Jodi: It was more like emotional neglect. Um, (deep sigh) I don’t know that I would take back those experiences even though they weren’t great, because I felt like the trajectory of my life prior to meeting Travis was on a good path, and even though my parents and I had had differences, I thought that I had put it behind me. And this case has brought up some many issues that we still haven’t resolved. Um, (sigh) there are so many points in time where I could say this is where it changed or this is where it changed, so it’s difficult to pinpoint that moment. Because even right up to the day, things could have been done differently.

What would your mother have said in court?

Amy: Umhmm, umhmm. Now you mentioned your mom had a letter she was prepared to read in court and she wanted to read for you. What did that letter say?
Jodi: Um, she only told me some of the elements. Basically just listing all of the qualities she felt were redeemable about me. Things I have done to help other people.
Amy: Like what, what does your mom think is redeemable about you?
Jodi: Um, she wanted to talk about the ways I help people in here. Um, I help them with, sometimes with letters to the court, um, I’ve helped them learn sign language occasionally. She wanted to talk about … I feel like I’m tooting my own horn when I say all this, so I’d rather not…
Amy: No, I asked you the question, so toot so toot away.
Jodi: I feel uncomfortable but I’ve done things to help people. And I tell my mom …
Amy: Your mom didn’t get to say this in court, so I’m giving you the opportunity now to tell America what your mom didn’t get to say, so feel free.
Jodi: I haven’t seen the letter, but some of my good deeds, I’d rather just keep them anonymous. Um, so I think she was more about she wanted the jury to know that about me, those things.
Amy: Yeah. Yeah, she’s hurting, isn’t she?
Jodi: Very much.
Amy: I see it in court. I see it.
Jodi: Yeah …. yeah, she’s hurting.

Time is up

Amy: Alright, I think our time is up. If you had one thing that you could say to anyone out there, other than victims of domestic violence, um, more like Travis’s family, or your haters or something along those lines, what would it be, and what would you say?
Jodi: Well, I would say two different things to those groups. Um, I just I hope that people are able to heal. I want them to be able to heal from this. I don’t know if they will be able to but I hope they can. I really do.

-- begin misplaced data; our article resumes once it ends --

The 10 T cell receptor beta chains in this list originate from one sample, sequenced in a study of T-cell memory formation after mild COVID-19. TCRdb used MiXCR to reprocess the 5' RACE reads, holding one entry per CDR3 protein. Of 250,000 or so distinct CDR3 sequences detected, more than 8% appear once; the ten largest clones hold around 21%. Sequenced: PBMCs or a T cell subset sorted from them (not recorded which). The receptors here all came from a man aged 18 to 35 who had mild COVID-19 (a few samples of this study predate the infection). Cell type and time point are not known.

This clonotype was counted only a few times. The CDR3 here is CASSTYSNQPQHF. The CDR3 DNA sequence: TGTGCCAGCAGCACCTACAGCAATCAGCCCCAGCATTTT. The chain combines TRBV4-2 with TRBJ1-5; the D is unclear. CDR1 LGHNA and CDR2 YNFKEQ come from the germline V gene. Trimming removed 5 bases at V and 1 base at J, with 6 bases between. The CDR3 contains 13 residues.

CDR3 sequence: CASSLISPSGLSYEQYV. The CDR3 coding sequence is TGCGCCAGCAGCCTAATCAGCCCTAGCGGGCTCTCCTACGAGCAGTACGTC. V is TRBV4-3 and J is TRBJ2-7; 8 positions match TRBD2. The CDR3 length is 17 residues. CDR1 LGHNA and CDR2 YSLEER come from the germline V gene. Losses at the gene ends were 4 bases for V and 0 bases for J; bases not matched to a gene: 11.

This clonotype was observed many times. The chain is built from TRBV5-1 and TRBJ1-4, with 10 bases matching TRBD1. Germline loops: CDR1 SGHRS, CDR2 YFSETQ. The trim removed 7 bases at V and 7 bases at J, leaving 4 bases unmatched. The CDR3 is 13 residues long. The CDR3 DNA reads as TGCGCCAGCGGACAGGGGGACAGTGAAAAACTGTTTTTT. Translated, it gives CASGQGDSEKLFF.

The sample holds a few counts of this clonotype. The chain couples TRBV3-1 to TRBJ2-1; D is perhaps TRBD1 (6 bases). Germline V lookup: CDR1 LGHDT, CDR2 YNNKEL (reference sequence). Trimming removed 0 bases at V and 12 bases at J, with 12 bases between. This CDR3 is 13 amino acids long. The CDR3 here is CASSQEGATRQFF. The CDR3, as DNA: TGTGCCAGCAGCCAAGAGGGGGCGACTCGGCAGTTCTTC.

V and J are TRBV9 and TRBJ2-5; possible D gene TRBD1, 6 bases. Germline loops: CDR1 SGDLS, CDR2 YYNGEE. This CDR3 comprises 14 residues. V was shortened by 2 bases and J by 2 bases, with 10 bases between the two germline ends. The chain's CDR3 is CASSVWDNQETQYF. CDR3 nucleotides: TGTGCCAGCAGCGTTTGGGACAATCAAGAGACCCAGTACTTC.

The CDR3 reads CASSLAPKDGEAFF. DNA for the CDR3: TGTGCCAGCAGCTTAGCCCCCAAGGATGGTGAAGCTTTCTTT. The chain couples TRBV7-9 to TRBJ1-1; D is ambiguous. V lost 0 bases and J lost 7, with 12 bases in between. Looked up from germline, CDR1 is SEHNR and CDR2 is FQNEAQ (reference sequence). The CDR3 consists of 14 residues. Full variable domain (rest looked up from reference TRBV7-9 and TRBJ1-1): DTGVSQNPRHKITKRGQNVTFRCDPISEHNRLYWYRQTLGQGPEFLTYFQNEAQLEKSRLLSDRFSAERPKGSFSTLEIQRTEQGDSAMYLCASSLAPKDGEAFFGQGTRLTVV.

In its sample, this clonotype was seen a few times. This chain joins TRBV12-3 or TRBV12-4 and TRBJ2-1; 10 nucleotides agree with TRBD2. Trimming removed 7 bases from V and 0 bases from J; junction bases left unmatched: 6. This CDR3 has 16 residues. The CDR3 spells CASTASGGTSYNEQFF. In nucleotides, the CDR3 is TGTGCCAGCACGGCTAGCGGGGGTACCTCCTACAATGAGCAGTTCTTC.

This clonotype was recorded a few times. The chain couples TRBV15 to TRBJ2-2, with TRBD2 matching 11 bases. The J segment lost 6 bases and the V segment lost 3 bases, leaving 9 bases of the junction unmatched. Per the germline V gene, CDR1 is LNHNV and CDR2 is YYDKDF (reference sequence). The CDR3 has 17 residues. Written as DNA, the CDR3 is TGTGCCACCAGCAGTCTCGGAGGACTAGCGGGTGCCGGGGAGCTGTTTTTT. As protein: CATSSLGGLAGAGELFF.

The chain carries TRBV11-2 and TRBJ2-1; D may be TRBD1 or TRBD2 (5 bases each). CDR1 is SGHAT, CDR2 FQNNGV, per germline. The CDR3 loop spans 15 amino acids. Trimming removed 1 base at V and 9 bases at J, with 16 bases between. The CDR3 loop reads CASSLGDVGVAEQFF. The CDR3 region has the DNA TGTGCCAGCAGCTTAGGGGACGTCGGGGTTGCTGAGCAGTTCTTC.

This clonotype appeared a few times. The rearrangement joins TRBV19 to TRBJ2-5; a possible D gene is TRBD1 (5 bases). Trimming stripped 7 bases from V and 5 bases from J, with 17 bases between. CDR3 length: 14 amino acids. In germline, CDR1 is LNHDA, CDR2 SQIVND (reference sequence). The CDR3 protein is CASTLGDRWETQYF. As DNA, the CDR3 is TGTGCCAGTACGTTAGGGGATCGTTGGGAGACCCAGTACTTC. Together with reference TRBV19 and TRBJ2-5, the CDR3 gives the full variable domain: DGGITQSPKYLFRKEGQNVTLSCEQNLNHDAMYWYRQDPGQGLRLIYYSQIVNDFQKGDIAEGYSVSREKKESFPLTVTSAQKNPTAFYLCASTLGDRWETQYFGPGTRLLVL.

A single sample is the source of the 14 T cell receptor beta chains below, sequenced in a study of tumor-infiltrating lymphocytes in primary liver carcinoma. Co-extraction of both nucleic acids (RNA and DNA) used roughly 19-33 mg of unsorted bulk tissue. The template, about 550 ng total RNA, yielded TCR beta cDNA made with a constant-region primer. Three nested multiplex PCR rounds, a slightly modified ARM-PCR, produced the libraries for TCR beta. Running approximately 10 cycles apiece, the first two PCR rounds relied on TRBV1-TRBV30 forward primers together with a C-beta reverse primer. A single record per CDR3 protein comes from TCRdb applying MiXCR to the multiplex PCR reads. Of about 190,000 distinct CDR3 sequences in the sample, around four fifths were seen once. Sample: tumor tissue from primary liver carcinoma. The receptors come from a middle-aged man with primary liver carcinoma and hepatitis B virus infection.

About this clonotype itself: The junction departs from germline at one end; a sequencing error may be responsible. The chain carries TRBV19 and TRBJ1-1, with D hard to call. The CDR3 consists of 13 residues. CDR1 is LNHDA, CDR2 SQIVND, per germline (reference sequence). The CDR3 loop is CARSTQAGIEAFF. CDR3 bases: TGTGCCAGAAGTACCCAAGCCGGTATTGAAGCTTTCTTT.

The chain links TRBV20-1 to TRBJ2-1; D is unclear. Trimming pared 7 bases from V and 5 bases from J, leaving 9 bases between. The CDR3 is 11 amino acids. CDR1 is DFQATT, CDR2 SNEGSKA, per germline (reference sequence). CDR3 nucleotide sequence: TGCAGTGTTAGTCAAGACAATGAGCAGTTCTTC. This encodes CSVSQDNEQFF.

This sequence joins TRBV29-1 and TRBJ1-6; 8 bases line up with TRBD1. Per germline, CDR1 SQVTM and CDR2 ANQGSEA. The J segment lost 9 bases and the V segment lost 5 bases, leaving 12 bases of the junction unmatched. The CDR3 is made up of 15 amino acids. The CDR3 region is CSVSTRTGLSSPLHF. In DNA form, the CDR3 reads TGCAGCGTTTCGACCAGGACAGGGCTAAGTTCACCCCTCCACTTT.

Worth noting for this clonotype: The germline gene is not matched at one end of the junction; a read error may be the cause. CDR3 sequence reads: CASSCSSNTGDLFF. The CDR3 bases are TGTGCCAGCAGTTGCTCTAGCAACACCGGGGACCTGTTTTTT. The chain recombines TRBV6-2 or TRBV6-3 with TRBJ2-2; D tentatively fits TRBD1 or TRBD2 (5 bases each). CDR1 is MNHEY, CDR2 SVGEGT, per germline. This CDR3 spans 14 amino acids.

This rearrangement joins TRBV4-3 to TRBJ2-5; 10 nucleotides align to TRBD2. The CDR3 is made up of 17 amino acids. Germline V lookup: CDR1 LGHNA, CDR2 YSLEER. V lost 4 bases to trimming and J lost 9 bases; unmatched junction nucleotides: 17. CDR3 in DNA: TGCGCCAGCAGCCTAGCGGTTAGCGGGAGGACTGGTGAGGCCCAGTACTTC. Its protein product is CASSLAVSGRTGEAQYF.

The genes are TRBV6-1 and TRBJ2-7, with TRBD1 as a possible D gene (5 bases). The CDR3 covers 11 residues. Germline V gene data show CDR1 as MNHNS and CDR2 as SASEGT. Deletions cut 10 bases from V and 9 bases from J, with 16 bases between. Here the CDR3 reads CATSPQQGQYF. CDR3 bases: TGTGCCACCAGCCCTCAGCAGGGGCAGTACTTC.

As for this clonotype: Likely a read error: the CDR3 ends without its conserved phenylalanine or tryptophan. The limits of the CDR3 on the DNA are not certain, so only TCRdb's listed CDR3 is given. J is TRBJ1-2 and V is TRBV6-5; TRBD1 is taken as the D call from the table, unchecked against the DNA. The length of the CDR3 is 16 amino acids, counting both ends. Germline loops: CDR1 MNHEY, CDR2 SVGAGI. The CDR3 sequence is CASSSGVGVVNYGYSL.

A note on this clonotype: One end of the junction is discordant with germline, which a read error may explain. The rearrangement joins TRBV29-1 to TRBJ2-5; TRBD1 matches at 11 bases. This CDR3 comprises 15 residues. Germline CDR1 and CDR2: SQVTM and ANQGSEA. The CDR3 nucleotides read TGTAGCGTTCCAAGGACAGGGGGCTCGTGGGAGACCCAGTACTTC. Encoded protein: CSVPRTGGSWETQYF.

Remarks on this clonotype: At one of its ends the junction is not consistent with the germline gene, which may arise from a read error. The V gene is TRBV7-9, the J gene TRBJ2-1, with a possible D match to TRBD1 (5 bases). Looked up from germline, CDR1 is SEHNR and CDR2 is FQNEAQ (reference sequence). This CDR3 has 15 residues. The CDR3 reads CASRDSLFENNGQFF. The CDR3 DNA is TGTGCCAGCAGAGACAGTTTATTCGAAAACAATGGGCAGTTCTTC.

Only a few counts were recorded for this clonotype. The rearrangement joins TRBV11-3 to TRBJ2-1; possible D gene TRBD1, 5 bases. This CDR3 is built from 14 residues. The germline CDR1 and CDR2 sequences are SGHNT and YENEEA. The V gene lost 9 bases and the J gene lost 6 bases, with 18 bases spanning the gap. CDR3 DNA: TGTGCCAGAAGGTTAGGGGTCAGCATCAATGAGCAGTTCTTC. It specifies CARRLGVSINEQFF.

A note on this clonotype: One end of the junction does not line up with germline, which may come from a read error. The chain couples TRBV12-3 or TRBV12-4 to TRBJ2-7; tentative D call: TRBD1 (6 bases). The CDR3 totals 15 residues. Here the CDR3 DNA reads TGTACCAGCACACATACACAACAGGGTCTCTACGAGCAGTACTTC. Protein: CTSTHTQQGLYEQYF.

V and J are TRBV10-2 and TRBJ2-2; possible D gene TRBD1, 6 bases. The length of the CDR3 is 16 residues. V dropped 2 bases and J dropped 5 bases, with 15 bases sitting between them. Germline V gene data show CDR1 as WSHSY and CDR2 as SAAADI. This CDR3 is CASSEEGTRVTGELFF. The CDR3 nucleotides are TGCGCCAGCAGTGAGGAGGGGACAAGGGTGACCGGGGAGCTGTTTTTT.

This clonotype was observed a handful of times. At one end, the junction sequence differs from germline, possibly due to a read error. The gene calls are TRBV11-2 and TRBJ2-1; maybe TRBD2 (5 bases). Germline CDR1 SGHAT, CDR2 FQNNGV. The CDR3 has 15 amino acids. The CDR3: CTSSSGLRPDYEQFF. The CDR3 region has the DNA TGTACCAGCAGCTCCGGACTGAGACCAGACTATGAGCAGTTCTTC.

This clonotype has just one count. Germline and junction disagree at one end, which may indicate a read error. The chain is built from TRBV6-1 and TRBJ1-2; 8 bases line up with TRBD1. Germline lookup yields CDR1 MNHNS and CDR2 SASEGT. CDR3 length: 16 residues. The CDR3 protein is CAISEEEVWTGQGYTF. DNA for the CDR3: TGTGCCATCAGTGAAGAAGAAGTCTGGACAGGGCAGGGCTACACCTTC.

Amy: Are you going to be able to heal … have you healed? Have you ..
Jodi: Um, I haven’t healed. Um, I think it’s possible, but I don’t know if it’s going to happen.

If you get life in prison with parole

Amy: If you get life in prison, um, with parole, do you think you could be rehabilitated? Do you think you need rehabilitation?
Jodi: Well, as far as being a law-abiding citizen, I don’t think I need very much rehabilitation because I’m not somebody who goes out and breaks the law. I’m not, contrary to what everyone thinks, I’m not dangerous to society. Um, and I know that if I were given a second chance at freedom, that I would use that very responsibly. Um, but if I spend twenty-five years in prison and then have that opportunity, certainly there would be some kind rehabilitation needed, depending on where society is in that time period in the future.
Amy: Sure,

Male voice butts in

Male voice: I have a quick question
Amy: Jodi .. thank you, yes.
Amy: Go ahead,
Male Voice: And you look at Amy.
Amy: Yes,
Male Voice: Just look at her.
Amy: That’s Cory,
Male voice: So today you said you feel you deserve life in prison because if you’re put to death, it would hurt your family, and you feel you have more contributions you could make to inmates in prison, but you have devastated Travis Alexander’s family and you have robbed society of the contributions he would make. Why do you feel you deserve more than Travis Alexander and his family?
Jodi: I don’t know that I do deserve it. I just know that my family doesn’t deserve the pain. Um, Travis’s family doesn’t deserve the pain either.

Amy is lost for words

Amy: Umhmm,
Jodi: but I don’t know that I can do anything to change it. If I could, I would and I wish that I knew how, so that I could do that.

Deserve to die

Amy: Do you think that you deserve to die, but you don’t want to put your family through it? Is that what I’m hearing here?
Jodi: Well, I don’t know that it’s about deserving because we all do, eventually. I just don’t know … I mean .. I can’t say what I deserve, because it sounds so entitled, and that’s not really my attitude. I just know that I just don’t want to hurt people any more.

Thank you

Amy: Thank you, thank you very much.

Male butts in again

Male voice: How have you prepared yourself for the jury’s next decision?
Jodi: Um, I’m just going to flow. I don’t really have a lot of control over it, so it’s whatever is going to happen I just have to take it day by day.

Amy thanks her again and again

Amy: Thank you.
Jodi: You’re welcome.
Amy: Thank you very much. You haven’t thought about it is what you said to me earlier.
Jodi: Yeah, I mean, I just mean ..

Interview ends.